Pat L. Grant, Plaintiff-appellant, v. General Motors Corporation, Central Foundry Division;general Motors Corporation, Main Divisiondefendants-appellees,gary Bellile, et al. Defendants, 35 F.3d 565 (6th Cir. 1994)Annotate this Case
Before: GUY and BATCHELDER, Circuit Judges; and MCCALLA, District Court Judge*
The plaintiff, Pat L. Grant (Grant) appeals a district court order granting summary judgment for the defendant, General Motors Corporation (GMC) following this court's order of remand in Grant v. General Motors Corp., 908 F.2d 1303 (6th Cir. 1990). GMC now moves to dismiss the appeal. Grant has filed a response in opposition.
Grant filed the present suit against her employer, GMC, challenging her transfer to a lower paying position pursuant to a policy prohibiting fertile women from performing certain jobs involving high exposure to lead. Grant alleged that GMC's fetal protection policy and its application to her constituted sex discrimination in violation of Title VII of the Civil Rights Act of 1964, 42 U.S.C. § 2000e et seq., and the Equal Pay Act, 29 U.S.C. § 206(d). She also alleged that GMC had retaliated against her for challenging the policy. The district court granted summary judgment for GMC on all counts. On appeal, this court affirmed the district court's ruling on the Equal Pay Act claim, but remanded the Title VII claims for further consideration. Grant v. General Motors Corp., 908 F.2d at 1305 n. 6, 1311.
Following this court's remand order, the Civil Rights Act of 1991, which permits compensatory and punitive damages in Title VII cases, went into effect on November 21, 1991. In December 1991, the parties entered into a stipulation dismissing with prejudice "all of the plaintiff's claims against the defendants except that of punitive damages against General Motors Corporation under Title VII...." Grant then filed an amended complaint seeking redress on the issue of retaliation pursuant to the Civil Rights Act of 1991. The amended complaint prayed for compensatory and punitive damages, not equitable relief.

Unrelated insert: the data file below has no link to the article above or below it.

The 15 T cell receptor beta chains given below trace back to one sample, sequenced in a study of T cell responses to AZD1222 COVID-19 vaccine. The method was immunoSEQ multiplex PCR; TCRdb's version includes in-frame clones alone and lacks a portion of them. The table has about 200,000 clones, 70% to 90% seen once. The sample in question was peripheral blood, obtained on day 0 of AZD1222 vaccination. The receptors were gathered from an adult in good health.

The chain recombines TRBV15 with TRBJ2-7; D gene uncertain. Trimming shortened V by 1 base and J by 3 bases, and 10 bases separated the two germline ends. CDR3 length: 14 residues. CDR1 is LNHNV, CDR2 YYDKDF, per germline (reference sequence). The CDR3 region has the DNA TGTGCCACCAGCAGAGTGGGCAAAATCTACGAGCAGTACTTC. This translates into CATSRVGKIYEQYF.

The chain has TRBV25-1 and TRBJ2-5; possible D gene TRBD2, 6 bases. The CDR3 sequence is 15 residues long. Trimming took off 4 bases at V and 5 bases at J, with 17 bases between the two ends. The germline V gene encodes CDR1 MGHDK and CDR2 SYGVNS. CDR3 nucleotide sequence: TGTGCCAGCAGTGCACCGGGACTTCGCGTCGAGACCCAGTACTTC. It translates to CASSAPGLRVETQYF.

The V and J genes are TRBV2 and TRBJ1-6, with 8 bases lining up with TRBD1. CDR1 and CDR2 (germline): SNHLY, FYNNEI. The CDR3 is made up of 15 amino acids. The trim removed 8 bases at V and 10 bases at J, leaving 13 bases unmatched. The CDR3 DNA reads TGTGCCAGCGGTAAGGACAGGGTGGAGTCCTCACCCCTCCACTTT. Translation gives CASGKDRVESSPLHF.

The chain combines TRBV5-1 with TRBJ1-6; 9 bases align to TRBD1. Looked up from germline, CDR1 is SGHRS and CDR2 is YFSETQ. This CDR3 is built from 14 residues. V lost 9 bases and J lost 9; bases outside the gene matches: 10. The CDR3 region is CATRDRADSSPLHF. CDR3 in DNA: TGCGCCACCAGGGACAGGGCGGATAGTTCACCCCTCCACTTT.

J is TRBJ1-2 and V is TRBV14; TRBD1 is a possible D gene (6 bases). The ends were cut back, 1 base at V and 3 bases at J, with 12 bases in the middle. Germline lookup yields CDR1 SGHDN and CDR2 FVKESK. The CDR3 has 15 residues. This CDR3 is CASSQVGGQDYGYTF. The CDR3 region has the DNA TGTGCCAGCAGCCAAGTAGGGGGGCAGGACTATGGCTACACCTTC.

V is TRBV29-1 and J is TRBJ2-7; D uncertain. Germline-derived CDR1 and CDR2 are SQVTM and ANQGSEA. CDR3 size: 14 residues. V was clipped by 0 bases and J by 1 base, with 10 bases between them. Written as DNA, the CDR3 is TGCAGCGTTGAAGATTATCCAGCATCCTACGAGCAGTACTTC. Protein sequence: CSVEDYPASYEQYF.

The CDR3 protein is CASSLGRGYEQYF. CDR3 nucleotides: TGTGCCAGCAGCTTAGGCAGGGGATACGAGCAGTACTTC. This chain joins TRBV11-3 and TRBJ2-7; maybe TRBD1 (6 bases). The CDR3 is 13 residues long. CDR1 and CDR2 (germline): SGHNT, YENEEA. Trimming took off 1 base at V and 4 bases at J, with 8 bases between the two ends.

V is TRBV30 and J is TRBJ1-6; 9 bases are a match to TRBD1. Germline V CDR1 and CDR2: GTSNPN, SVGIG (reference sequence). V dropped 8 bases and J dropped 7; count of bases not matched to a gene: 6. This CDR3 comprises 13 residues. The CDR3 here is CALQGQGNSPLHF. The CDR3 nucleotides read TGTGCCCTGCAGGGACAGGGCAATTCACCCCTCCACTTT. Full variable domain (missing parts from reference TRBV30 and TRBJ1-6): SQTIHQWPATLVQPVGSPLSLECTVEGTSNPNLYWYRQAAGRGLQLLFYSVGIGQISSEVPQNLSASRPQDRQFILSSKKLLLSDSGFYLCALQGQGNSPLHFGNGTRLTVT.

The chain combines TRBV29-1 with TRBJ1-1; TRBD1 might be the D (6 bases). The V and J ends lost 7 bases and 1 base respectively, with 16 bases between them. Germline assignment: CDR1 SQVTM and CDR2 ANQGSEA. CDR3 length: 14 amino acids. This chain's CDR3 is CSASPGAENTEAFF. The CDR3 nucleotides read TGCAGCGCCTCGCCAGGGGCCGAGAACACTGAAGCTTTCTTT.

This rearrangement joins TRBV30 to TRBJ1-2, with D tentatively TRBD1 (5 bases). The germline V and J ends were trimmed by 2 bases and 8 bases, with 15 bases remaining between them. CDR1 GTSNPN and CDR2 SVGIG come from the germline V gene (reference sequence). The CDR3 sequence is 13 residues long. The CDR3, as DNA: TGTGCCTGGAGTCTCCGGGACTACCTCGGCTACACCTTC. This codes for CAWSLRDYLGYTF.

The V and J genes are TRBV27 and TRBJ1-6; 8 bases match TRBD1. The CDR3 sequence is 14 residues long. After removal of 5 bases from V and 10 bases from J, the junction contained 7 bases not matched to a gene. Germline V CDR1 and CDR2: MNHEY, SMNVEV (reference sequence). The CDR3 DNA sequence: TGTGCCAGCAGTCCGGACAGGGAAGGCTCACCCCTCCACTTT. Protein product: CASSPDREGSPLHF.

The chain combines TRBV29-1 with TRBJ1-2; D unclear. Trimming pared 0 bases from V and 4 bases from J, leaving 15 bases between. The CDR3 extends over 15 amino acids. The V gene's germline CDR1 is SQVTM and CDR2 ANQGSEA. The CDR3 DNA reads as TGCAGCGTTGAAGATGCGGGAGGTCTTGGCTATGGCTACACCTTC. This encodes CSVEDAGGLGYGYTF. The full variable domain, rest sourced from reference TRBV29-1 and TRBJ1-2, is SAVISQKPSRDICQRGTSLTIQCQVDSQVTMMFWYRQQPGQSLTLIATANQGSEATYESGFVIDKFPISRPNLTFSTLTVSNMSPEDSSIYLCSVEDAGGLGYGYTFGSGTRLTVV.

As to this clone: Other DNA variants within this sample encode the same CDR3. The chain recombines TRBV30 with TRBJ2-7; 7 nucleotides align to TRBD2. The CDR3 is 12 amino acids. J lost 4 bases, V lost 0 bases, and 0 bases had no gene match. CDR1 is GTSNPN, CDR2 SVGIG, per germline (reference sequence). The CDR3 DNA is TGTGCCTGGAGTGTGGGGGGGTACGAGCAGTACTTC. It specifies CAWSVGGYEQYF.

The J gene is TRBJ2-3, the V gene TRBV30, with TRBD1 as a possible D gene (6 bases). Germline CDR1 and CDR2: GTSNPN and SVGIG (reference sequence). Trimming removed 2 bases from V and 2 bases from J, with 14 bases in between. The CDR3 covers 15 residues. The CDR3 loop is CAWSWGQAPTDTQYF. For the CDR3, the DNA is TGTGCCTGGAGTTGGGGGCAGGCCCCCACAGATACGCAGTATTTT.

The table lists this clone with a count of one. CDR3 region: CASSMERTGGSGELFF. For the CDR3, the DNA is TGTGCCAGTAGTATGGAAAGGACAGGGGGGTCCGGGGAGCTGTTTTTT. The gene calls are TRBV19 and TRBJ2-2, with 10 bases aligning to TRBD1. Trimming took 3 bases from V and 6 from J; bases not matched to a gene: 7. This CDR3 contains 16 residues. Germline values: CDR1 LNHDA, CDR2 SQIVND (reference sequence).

On remand, the district court determined that the Civil Rights Act of 1991 does not apply retroactively. Because Grant filed her case in 1988, and because all claims but those for punitive damages were dismissed, summary judgment was entered in GMC's favor. Grant appealed and GMC now moves to dismiss based on Supreme Court companion decisions declaring the Civil Rights Act of 1991 to be inapplicable retroactively. See Landgraf v. USI Film Products, 114 S. Ct. 1483 (1994); Rivers v. Roadway Express, Inc., 114 S. Ct. 1510 (1994).
The motion to dismiss and the appeal cover a single issue--the retroactivity of the Civil Rights Act of 1991. Grant does not argue that any claims for equitable relief survived the stipulation. In view of the Landgraf and Rivers decisions, we conclude there is no cognizable issue for appeal in this case.
It therefore is ORDERED that the defendant's motion to dismiss is granted.
The Honorable Jon P. McCalla, United States District Court for the Western District of Tennessee, sitting by designation